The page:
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My parents life was a charade. Mum hated every minute of it

When her sober, upright mom died, Chris Youle read her journals and was shocked by the torment they contained

I was always aware of their existence; the journals. I grew up believing that all mothers wrote them and maintain them in locked cupboards. They were mentioned with an air of mystery and intrigue, but never truly bothered me. Until now.

My mother and father were respectable churchgoers, highly intelligent, well-read and deep-thinking people. They seemed to be kind to other people. They were always going to meetings. They were serious and always right. They cared about religion, politics, education, philosophy, the third world. They cared.

So why did I end up with no memories of being cared for from my childhood? Why was I in therapy for most of their last decade, struggling with resentment at having to care for them, and feeling that nothing I did was good enough?

There was clearly a great deal to untangle but, after years of hard work and soul searching, I felt able to stop therapy and” leave home as an adult “. My mothers were in their 90 s by then, and further deteriorate. Father finally succumbed, aged 95, and Mother, a year later, at 96.

That was when I opened the periodicals. What a baptism of flame! The shelves of benign notebooks that had sat so innocently in their closet, had been hiding monstrous exclaims of agony from the mother I had thought was just cold, quiet, inaccessible and ineffectual. What leaped out at me was a raging torrent of detest, confusion, rancor, unhappiness, indignation. She was a woman in mental torment.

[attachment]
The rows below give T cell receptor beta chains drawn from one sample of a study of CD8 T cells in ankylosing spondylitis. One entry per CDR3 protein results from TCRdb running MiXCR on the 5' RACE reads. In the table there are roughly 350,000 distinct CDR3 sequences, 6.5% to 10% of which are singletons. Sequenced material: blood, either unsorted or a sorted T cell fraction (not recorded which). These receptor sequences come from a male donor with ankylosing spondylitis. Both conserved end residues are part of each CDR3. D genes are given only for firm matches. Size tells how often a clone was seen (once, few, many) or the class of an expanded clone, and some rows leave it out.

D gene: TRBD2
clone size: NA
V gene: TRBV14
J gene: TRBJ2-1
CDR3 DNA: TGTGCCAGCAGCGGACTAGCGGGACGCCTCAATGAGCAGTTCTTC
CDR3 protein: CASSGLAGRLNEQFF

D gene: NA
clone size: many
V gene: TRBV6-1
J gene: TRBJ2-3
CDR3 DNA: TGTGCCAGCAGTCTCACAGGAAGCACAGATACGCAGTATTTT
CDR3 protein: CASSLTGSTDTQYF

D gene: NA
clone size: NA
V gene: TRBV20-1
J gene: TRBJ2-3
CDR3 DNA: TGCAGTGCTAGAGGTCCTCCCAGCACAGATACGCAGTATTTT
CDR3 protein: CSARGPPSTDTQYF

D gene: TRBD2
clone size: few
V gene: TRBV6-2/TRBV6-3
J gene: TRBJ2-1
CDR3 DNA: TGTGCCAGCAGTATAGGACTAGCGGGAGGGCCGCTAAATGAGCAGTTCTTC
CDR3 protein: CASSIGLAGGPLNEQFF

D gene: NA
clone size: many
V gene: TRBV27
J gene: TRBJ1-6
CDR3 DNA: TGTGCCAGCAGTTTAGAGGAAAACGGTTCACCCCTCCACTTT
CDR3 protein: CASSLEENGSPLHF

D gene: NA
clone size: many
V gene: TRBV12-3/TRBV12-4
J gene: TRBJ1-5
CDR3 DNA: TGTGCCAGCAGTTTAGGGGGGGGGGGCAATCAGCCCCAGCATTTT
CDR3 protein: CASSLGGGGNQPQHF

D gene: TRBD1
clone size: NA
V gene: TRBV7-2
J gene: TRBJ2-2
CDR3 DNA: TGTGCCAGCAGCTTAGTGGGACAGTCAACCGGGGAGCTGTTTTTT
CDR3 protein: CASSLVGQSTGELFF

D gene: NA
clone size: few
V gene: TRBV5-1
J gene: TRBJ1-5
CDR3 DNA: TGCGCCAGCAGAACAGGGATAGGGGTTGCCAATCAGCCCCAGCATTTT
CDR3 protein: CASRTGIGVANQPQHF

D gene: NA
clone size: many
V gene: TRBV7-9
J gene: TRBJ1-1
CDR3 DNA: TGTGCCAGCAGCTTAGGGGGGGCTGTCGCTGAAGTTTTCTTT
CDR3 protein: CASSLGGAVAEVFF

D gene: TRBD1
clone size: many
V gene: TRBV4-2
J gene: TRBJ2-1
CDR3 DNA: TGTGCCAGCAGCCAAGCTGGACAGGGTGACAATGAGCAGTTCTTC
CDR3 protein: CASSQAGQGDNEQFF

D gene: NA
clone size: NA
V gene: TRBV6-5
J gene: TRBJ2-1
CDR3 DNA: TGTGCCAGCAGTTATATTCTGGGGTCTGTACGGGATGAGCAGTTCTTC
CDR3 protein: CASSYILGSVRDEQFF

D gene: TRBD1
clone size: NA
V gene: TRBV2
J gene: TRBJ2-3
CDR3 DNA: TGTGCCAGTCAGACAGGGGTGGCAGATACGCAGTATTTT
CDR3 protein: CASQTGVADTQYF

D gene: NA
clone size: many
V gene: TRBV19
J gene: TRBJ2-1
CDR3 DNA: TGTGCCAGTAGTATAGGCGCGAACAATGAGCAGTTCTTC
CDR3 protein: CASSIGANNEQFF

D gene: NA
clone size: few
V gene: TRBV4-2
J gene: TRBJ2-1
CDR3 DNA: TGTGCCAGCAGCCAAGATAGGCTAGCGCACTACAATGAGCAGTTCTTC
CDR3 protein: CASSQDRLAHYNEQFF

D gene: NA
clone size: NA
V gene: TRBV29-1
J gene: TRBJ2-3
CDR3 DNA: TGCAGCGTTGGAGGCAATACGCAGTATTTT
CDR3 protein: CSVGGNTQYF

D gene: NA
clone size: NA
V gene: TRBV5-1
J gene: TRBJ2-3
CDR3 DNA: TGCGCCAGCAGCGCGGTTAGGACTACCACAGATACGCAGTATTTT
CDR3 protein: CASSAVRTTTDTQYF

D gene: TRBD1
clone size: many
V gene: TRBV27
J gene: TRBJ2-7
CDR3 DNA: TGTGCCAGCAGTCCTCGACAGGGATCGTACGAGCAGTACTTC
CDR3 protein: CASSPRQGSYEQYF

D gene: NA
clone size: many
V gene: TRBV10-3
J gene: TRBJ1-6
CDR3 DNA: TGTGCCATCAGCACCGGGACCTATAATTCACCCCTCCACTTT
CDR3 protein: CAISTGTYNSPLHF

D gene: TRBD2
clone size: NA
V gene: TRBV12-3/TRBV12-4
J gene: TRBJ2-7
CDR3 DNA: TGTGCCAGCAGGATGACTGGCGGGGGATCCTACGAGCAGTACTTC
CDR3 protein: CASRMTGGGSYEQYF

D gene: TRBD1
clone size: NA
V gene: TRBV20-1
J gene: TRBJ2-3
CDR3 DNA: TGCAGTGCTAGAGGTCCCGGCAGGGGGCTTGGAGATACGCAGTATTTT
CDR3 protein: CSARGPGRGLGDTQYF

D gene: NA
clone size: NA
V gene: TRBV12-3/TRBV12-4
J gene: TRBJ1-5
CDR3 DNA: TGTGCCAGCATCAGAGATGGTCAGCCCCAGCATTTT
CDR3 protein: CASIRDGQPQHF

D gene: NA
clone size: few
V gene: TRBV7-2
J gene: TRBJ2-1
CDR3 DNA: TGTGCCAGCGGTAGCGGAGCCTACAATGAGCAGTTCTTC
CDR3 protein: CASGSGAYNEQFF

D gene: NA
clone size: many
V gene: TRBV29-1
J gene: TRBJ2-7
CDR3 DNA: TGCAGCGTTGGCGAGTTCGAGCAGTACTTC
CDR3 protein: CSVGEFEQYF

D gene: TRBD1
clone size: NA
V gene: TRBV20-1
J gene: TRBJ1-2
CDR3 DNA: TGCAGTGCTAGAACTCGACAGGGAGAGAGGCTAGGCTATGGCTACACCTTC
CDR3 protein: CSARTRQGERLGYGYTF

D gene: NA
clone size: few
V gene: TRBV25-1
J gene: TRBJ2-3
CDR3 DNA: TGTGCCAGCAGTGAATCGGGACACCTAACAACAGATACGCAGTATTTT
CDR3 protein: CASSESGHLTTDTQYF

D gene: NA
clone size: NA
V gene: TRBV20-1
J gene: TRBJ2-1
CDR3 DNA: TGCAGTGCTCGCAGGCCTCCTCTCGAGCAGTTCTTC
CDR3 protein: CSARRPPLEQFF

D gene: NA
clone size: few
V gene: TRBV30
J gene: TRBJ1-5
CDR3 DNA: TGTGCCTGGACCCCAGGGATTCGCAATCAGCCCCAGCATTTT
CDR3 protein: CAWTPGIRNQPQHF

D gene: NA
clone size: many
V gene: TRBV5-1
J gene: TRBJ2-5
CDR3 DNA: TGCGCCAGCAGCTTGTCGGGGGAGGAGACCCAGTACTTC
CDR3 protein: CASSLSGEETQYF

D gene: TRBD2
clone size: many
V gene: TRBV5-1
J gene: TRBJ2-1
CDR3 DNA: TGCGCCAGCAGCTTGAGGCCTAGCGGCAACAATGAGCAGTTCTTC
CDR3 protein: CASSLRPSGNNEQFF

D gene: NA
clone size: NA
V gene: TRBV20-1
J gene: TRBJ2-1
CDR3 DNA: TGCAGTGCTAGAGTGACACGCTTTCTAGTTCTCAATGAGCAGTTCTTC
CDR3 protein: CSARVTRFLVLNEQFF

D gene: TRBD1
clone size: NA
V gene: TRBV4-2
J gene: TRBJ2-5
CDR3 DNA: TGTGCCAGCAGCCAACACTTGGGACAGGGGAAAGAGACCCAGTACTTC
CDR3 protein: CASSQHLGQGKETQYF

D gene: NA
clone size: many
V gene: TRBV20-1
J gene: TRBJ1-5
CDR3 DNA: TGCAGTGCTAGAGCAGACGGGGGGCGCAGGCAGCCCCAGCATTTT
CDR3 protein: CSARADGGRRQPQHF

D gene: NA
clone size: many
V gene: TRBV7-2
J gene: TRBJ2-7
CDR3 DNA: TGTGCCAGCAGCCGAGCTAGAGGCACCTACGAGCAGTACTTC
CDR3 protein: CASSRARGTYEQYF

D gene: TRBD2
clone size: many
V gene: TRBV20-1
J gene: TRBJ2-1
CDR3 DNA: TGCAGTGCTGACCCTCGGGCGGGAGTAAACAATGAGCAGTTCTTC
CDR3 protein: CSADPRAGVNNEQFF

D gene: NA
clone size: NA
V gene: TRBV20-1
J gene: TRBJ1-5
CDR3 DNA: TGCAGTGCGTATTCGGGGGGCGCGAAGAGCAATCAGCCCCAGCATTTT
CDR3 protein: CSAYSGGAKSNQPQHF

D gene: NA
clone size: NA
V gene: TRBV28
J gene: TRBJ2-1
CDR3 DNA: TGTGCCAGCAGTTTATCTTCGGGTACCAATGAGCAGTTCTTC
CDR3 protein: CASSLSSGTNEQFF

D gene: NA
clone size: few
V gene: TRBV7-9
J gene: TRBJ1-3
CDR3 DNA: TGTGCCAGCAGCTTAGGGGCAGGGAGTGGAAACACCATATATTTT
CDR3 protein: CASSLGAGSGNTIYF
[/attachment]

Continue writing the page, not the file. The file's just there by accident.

I knew she was tired a lot of the time. I knew she argued with my father behind closed doors. This erupted occasionally in front of me, as when she threw the Christmas tree my father had been out to buy on to the fire, because it was too small. Our season of joyfulness and gala went up in a dramatic crackle. There were endless, fierce, low-toned discussions that went on long into the night through the wall between our bedrooms. But I only believed this was how life was.

‘ Why did I have no memories of being cared for ?’ … Chris Youle with her mom

It was home. It was all right. I played two-ball against the wall. I poked earwigs out of holes in the garden. I was scared of the air-raid shelter, but climbing on to its roof was fun. I had friends in the street. I was wholly unaware that my mother hated it. She loathed the smog that built me cough. She hated the soot that landed on the washing on the line. She detested the rows of factory chimneys that we used to count from the top of the local mound. She detested the petty people. Worst, she truly seemed to loathe my father and resent me. I wouldn’t have known any of this without her journals. She poured her soul on to their pages. They were her only friend and confidante.

It was harrowing reading these raw truths. I was knocked sideways and furious. My entire childhood had been one big pretence. Secrets had lain behind closed doors. Anger had undermined relationships. Resentment must have distorted communications. Unhappiness was hidden away, gagged and hollering mutely. I had been a nuisance, an annoyance, an intrusion into her space and, at best, a curiosity. How dare she?